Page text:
Protesting in the Nation’s Capital

September 6, 2010

It’s not what you’re thinking. Public protests and rallies, political or otherwise, are a time honored and cherished democratic tradition here in Washington DC, but that’s not the kind of protest I’m talking about.  My interest is the procurement process of the District of Columbia Government and its pre-award dispute process, the bid protest.  I recently had occasion to review this bid protest remedy and here for your education (as opposed to legal advice – since it’s free) is a summary of what I found.

The federal bid protest remedies (at the Government Accountability Office (“GAO”) and the U.S. Court of Federal Claims (“COFC”)) are reasonably well known.  Not as well know is that many state and local public procurement systems also have bid protest remedies of varying degrees of independence and professionalism.  For contractors doing business with the District of Columbia government there is a bid protest remedy at the DC Contract Appeals Board (“CAB”).  The CAB bid protest has many similarities to GAO and COFC bid protests, but some important differences as well.

Here’s what you need to know: Protests are possible against most but not all DC Government entities.

Only “aggrieved parties” can protest.  “Aggrieved parties” are essentially the same as “interested parties” under GAO and COFC bid protests.  An aggrieved party is defined as “an actual or prospective bidder or offeror (i) whose direct economic interest would be affected by the award of a contract or by the failure to award a contract, or (ii) who is aggrieved in connection with the solicitation of a contract.”

Timeliness rules are very strict, similar but not exactly the same as GAO.  A protest based on problems with a solicitation must be filed prior to bid opening or the time set for receipt of proposals.  Other protests (essentially post-award protests) must be filed no later than ten (10) business days after the basis of the protest is “known or should have been known.”

There are provisions for an automatic stay of contract performance which can be over-ridden by the agency.  Similar to GAO protests, the agency must file a report and the protestor must file comments.  However, the time frames are 20 days for the report and 7 days for the comments.   The CAB’s decision must be issued within 60 business days from the date the protest is filed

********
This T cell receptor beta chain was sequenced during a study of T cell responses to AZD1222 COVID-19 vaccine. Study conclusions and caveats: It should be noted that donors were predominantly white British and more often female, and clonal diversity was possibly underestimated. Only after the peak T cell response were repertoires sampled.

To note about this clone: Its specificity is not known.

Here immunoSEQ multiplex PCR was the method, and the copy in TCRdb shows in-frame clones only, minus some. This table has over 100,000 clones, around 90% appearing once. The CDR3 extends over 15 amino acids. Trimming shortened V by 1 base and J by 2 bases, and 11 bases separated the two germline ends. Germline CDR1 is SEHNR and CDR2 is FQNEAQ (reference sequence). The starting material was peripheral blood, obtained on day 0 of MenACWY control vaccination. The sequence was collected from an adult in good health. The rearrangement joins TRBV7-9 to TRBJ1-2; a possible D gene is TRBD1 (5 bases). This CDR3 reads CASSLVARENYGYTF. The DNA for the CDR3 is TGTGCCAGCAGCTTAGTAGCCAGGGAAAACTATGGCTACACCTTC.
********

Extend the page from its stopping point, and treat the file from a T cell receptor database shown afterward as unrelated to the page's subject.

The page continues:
As with GAO, a protester can be represented by a non-attorney officer.  Of course, that can result in the protester not having access to confidential agency information. The CAB has a protective order process that allows attorneys and consultants to have access to the confidential information.

Here are some technical details: The DC Contract Appeals Board is the designated forum for hearing and deciding both contractual disputes and bid protests involving the DC government pursuant to the DC Procurement Practices Act of 1985, effective February 21, 1986 (D.C. Law 6-85) (D.C. Code Ann. §§ 2-301.01 to 2-311.02).  The Act applies to all contracts and intergovernmental and interagency agreements for the procurement or disposal of goods and services by executive agencies and employees subordinate to the Mayor.

The Board is composed of Administrative Judges who hear and decide the cases. DC Code § 2-309.08 (“Protest procedures”) and Chapter 3 of the Board Rules provide detailed requirements and rules governing protests of solicitations and awards.

The Board issues written decisions, which are published in the District of Columbia Register (DC Reg).  Full text searches of the Board’s published decisions are possible at the published decisions search page of the CAB website (http://cab.dc.gov).  The CAB has provided for comprehensive electronic filing in bid protest (and other) cases through the LexisNexis File & Serve.

While no bidder should protest frivolously, you may want to think twice about doing so before the DC CAB.  If the Board decides a protest has been frivolous, it can order the protester to pay the agency’s attorney fees (fortunately limited to $100 per hour) and damages for delay of an awarded contract.

Notwithstanding that interesting fillip in the rules, it is good to see that the DC procurement process has a judicial remedy for problems in the award of contracts.